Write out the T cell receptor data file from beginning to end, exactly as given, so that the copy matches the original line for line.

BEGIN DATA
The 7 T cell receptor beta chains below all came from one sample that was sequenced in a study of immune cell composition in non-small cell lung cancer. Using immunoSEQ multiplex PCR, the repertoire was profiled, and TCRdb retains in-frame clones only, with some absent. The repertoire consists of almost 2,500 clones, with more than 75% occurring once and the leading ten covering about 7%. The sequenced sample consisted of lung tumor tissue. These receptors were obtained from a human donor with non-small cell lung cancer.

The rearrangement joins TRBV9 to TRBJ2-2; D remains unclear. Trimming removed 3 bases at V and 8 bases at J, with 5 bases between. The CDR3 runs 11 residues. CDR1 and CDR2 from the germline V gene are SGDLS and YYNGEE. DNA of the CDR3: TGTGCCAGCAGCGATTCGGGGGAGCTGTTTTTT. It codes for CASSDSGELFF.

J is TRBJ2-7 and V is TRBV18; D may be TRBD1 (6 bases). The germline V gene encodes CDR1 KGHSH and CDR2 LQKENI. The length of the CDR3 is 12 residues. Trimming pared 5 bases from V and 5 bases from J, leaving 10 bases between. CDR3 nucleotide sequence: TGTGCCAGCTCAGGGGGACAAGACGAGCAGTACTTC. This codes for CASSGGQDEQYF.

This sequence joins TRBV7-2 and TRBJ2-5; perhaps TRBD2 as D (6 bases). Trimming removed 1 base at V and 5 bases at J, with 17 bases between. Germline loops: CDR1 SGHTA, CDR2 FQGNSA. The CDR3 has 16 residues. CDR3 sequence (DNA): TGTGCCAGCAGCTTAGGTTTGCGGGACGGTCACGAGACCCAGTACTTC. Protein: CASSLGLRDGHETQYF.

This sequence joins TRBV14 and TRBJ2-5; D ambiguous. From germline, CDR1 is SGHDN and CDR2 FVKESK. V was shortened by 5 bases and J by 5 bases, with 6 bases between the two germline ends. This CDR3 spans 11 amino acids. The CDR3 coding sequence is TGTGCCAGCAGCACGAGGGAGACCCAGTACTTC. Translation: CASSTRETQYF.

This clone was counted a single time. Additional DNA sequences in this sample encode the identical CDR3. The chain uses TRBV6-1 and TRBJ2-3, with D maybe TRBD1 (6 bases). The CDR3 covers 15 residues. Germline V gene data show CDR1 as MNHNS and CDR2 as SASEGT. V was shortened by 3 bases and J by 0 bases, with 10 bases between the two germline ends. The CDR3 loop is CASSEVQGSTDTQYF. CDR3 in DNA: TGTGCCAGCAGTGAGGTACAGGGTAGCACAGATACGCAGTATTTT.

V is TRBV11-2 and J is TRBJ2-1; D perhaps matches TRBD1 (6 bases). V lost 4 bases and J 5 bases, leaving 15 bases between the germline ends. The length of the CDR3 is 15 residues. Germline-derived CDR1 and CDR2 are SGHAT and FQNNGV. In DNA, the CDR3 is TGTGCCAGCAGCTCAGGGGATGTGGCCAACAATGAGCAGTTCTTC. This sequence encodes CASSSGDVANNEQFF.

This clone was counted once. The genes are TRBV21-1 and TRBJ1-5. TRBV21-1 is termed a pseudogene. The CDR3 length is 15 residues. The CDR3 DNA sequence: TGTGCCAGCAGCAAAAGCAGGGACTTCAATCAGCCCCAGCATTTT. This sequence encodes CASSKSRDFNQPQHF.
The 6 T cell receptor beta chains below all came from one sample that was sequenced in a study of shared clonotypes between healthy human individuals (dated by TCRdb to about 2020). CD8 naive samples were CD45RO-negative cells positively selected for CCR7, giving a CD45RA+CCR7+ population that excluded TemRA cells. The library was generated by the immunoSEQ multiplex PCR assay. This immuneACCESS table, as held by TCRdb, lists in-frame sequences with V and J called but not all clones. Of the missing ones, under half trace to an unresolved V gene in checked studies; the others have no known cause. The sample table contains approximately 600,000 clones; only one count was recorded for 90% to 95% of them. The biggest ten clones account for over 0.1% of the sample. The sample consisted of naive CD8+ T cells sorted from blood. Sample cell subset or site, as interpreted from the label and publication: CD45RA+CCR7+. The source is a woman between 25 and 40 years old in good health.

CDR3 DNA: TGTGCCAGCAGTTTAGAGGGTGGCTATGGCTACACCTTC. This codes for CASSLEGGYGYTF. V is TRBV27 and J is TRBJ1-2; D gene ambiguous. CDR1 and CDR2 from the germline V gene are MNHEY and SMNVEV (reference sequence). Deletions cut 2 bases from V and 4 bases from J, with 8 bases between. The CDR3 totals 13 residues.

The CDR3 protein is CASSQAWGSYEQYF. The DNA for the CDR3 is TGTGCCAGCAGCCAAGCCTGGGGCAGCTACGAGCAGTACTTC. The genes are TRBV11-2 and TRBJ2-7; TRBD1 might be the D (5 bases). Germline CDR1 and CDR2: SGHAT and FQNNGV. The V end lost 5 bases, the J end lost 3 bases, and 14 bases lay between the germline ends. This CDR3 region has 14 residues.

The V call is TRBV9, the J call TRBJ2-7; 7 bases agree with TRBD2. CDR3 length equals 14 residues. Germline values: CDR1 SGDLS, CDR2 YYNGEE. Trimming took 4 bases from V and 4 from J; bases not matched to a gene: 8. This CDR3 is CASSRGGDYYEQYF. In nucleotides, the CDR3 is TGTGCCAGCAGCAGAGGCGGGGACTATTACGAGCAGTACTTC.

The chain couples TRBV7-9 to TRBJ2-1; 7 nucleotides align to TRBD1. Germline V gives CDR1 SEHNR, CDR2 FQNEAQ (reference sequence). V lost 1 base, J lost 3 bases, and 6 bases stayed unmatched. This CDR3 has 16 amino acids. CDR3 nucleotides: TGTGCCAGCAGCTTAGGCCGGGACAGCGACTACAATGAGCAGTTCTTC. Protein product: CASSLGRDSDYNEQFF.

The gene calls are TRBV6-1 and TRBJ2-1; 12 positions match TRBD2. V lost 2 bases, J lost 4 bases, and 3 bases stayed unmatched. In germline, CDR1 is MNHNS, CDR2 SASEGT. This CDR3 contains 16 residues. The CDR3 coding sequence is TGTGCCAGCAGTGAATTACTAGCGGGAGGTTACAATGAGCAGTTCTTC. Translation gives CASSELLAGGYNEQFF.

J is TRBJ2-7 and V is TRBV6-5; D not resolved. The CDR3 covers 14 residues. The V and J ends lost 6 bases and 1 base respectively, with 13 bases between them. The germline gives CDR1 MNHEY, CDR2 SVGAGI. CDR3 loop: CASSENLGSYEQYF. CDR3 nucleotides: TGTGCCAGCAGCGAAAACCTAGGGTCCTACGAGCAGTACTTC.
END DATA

The 7 T cell receptor beta chains below all came from one sample that was sequenced in a study of immune cell composition in non-small cell lung cancer. Using immunoSEQ multiplex PCR, the repertoire was profiled, and TCRdb retains in-frame clones only, with some absent. The repertoire consists of almost 2,500 clones, with more than 75% occurring once and the leading ten covering about 7%. The sequenced sample consisted of lung tumor tissue. These receptors were obtained from a human donor with non-small cell lung cancer.

The rearrangement joins TRBV9 to TRBJ2-2; D remains unclear. Trimming removed 3 bases at V and 8 bases at J, with 5 bases between. The CDR3 runs 11 residues. CDR1 and CDR2 from the germline V gene are SGDLS and YYNGEE. DNA of the CDR3: TGTGCCAGCAGCGATTCGGGGGAGCTGTTTTTT. It codes for CASSDSGELFF.

J is TRBJ2-7 and V is TRBV18; D may be TRBD1 (6 bases). The germline V gene encodes CDR1 KGHSH and CDR2 LQKENI. The length of the CDR3 is 12 residues. Trimming pared 5 bases from V and 5 bases from J, leaving 10 bases between. CDR3 nucleotide sequence: TGTGCCAGCTCAGGGGGACAAGACGAGCAGTACTTC. This codes for CASSGGQDEQYF.

This sequence joins TRBV7-2 and TRBJ2-5; perhaps TRBD2 as D (6 bases). Trimming removed 1 base at V and 5 bases at J, with 17 bases between. Germline loops: CDR1 SGHTA, CDR2 FQGNSA. The CDR3 has 16 residues. CDR3 sequence (DNA): TGTGCCAGCAGCTTAGGTTTGCGGGACGGTCACGAGACCCAGTACTTC. Protein: CASSLGLRDGHETQYF.

This sequence joins TRBV14 and TRBJ2-5; D ambiguous. From germline, CDR1 is SGHDN and CDR2 FVKESK. V was shortened by 5 bases and J by 5 bases, with 6 bases between the two germline ends. This CDR3 spans 11 amino acids. The CDR3 coding sequence is TGTGCCAGCAGCACGAGGGAGACCCAGTACTTC. Translation: CASSTRETQYF.

This clone was counted a single time. Additional DNA sequences in this sample encode the identical CDR3. The chain uses TRBV6-1 and TRBJ2-3, with D maybe TRBD1 (6 bases). The CDR3 covers 15 residues. Germline V gene data show CDR1 as MNHNS and CDR2 as SASEGT. V was shortened by 3 bases and J by 0 bases, with 10 bases between the two germline ends. The CDR3 loop is CASSEVQGSTDTQYF. CDR3 in DNA: TGTGCCAGCAGTGAGGTACAGGGTAGCACAGATACGCAGTATTTT.

V is TRBV11-2 and J is TRBJ2-1; D perhaps matches TRBD1 (6 bases). V lost 4 bases and J 5 bases, leaving 15 bases between the germline ends. The length of the CDR3 is 15 residues. Germline-derived CDR1 and CDR2 are SGHAT and FQNNGV. In DNA, the CDR3 is TGTGCCAGCAGCTCAGGGGATGTGGCCAACAATGAGCAGTTCTTC. This sequence encodes CASSSGDVANNEQFF.

This clone was counted once. The genes are TRBV21-1 and TRBJ1-5. TRBV21-1 is termed a pseudogene. The CDR3 length is 15 residues. The CDR3 DNA sequence: TGTGCCAGCAGCAAAAGCAGGGACTTCAATCAGCCCCAGCATTTT. This sequence encodes CASSKSRDFNQPQHF.
The 6 T cell receptor beta chains below all came from one sample that was sequenced in a study of shared clonotypes between healthy human individuals (dated by TCRdb to about 2020). CD8 naive samples were CD45RO-negative cells positively selected for CCR7, giving a CD45RA+CCR7+ population that excluded TemRA cells. The library was generated by the immunoSEQ multiplex PCR assay. This immuneACCESS table, as held by TCRdb, lists in-frame sequences with V and J called but not all clones. Of the missing ones, under half trace to an unresolved V gene in checked studies; the others have no known cause. The sample table contains approximately 600,000 clones; only one count was recorded for 90% to 95% of them. The biggest ten clones account for over 0.1% of the sample. The sample consisted of naive CD8+ T cells sorted from blood. Sample cell subset or site, as interpreted from the label and publication: CD45RA+CCR7+. The source is a woman between 25 and 40 years old in good health.

CDR3 DNA: TGTGCCAGCAGTTTAGAGGGTGGCTATGGCTACACCTTC. This codes for CASSLEGGYGYTF. V is TRBV27 and J is TRBJ1-2; D gene ambiguous. CDR1 and CDR2 from the germline V gene are MNHEY and SMNVEV (reference sequence). Deletions cut 2 bases from V and 4 bases from J, with 8 bases between. The CDR3 totals 13 residues.

The CDR3 protein is CASSQAWGSYEQYF. The DNA for the CDR3 is TGTGCCAGCAGCCAAGCCTGGGGCAGCTACGAGCAGTACTTC. The genes are TRBV11-2 and TRBJ2-7; TRBD1 might be the D (5 bases). Germline CDR1 and CDR2: SGHAT and FQNNGV. The V end lost 5 bases, the J end lost 3 bases, and 14 bases lay between the germline ends. This CDR3 region has 14 residues.

The V call is TRBV9, the J call TRBJ2-7; 7 bases agree with TRBD2. CDR3 length equals 14 residues. Germline values: CDR1 SGDLS, CDR2 YYNGEE. Trimming took 4 bases from V and 4 from J; bases not matched to a gene: 8. This CDR3 is CASSRGGDYYEQYF. In nucleotides, the CDR3 is TGTGCCAGCAGCAGAGGCGGGGACTATTACGAGCAGTACTTC.

The chain couples TRBV7-9 to TRBJ2-1; 7 nucleotides align to TRBD1. Germline V gives CDR1 SEHNR, CDR2 FQNEAQ (reference sequence). V lost 1 base, J lost 3 bases, and 6 bases stayed unmatched. This CDR3 has 16 amino acids. CDR3 nucleotides: TGTGCCAGCAGCTTAGGCCGGGACAGCGACTACAATGAGCAGTTCTTC. Protein product: CASSLGRDSDYNEQFF.

The gene calls are TRBV6-1 and TRBJ2-1; 12 positions match TRBD2. V lost 2 bases, J lost 4 bases, and 3 bases stayed unmatched. In germline, CDR1 is MNHNS, CDR2 SASEGT. This CDR3 contains 16 residues. The CDR3 coding sequence is TGTGCCAGCAGTGAATTACTAGCGGGAGGTTACAATGAGCAGTTCTTC. Translation gives CASSELLAGGYNEQFF.

J is TRBJ2-7 and V is TRBV6-5; D not resolved. The CDR3 covers 14 residues. The V and J ends lost 6 bases and 1 base respectively, with 13 bases between them. The germline gives CDR1 MNHEY, CDR2 SVGAGI. CDR3 loop: CASSENLGSYEQYF. CDR3 nucleotides: TGTGCCAGCAGCGAAAACCTAGGGTCCTACGAGCAGTACTTC.